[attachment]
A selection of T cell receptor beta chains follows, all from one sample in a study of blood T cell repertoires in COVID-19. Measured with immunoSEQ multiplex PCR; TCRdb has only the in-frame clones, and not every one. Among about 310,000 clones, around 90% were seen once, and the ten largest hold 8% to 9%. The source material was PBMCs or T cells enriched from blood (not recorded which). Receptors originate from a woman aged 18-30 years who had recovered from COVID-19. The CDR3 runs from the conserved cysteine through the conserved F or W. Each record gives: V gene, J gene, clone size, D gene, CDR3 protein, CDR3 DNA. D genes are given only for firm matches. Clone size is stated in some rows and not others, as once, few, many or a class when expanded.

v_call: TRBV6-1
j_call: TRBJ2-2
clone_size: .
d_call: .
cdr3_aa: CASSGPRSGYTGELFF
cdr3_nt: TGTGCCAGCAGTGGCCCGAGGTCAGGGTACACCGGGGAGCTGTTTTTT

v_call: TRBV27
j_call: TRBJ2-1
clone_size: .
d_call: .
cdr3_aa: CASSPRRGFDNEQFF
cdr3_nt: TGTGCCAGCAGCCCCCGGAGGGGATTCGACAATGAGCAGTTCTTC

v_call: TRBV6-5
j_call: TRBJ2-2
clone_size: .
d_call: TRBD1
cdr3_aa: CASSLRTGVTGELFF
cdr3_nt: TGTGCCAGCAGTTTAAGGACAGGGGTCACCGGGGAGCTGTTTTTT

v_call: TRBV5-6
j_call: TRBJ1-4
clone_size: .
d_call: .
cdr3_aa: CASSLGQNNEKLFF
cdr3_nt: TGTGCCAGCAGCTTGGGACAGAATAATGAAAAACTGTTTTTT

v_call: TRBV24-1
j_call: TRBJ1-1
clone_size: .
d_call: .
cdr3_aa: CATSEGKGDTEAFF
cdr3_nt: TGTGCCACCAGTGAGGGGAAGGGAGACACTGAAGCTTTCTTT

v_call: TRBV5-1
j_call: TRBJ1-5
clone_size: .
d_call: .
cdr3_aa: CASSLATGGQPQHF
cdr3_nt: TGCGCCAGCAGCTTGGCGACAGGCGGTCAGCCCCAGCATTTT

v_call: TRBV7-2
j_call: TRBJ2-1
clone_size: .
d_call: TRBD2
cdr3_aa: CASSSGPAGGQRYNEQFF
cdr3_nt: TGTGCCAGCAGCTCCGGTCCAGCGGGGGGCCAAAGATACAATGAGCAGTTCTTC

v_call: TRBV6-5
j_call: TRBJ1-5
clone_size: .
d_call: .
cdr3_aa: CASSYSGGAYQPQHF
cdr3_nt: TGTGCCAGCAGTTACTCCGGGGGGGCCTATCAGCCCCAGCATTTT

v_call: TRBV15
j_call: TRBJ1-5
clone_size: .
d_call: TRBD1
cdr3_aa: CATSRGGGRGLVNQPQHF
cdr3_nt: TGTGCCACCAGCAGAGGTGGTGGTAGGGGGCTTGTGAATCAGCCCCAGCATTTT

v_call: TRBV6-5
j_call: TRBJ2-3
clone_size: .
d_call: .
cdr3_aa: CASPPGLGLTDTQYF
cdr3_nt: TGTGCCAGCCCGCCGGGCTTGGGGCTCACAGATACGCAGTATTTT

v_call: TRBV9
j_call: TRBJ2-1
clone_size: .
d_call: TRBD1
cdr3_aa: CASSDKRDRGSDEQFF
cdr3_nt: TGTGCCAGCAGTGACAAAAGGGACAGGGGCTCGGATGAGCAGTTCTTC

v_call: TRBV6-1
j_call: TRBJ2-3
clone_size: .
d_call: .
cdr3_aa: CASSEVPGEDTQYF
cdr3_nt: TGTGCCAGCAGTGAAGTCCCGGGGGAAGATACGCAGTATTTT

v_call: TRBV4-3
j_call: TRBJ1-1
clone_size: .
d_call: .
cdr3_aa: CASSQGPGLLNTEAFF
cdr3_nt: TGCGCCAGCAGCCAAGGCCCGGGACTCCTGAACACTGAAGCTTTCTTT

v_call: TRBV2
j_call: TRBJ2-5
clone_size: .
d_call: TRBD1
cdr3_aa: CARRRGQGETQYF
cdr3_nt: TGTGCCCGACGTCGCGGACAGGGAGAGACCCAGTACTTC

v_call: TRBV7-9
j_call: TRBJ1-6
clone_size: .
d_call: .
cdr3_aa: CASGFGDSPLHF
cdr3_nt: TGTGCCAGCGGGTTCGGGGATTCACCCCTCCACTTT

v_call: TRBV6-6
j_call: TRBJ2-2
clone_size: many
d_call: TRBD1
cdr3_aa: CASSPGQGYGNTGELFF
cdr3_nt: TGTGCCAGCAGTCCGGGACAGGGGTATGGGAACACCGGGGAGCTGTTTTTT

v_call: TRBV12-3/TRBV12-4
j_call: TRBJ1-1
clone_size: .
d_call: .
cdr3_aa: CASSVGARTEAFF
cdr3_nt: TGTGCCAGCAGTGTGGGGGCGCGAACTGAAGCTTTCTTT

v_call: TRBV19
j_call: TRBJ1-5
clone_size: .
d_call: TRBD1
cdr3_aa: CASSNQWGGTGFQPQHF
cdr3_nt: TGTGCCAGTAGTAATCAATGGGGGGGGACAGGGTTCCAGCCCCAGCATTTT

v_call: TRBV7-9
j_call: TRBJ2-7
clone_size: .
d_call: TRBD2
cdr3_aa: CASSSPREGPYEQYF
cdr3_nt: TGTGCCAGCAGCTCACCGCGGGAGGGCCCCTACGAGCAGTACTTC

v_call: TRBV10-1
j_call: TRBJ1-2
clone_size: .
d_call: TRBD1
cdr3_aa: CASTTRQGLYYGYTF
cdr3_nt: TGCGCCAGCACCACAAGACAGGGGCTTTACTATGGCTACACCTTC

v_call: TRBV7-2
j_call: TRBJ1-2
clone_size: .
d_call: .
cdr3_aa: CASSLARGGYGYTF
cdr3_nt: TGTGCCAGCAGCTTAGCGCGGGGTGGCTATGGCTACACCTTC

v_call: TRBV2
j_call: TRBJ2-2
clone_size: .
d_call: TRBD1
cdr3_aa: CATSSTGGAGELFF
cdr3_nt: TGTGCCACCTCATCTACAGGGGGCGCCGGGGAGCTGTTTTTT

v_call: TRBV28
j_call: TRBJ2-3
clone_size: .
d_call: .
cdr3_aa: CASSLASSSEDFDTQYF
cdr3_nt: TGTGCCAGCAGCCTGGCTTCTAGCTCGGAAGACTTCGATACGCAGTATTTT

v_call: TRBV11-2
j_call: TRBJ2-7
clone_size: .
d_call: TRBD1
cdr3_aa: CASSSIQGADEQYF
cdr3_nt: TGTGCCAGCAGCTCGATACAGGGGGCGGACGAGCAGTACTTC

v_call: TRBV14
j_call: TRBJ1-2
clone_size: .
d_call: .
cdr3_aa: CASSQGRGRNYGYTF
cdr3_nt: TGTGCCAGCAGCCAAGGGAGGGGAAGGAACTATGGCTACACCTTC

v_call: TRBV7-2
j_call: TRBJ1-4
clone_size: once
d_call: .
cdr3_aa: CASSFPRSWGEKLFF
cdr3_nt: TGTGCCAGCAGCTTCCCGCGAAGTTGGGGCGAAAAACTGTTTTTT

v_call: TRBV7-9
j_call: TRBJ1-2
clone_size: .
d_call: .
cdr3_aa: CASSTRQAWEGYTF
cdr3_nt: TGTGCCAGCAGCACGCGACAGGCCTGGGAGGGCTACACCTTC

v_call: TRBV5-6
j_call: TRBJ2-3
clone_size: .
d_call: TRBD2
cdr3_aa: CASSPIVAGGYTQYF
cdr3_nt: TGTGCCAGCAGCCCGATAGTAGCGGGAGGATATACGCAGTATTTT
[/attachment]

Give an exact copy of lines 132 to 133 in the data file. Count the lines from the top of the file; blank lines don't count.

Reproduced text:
cdr3_aa: CATSSTGGAGELFF
cdr3_nt: TGTGCCACCTCATCTACAGGGGGCGCCGGGGAGCTGTTTTTT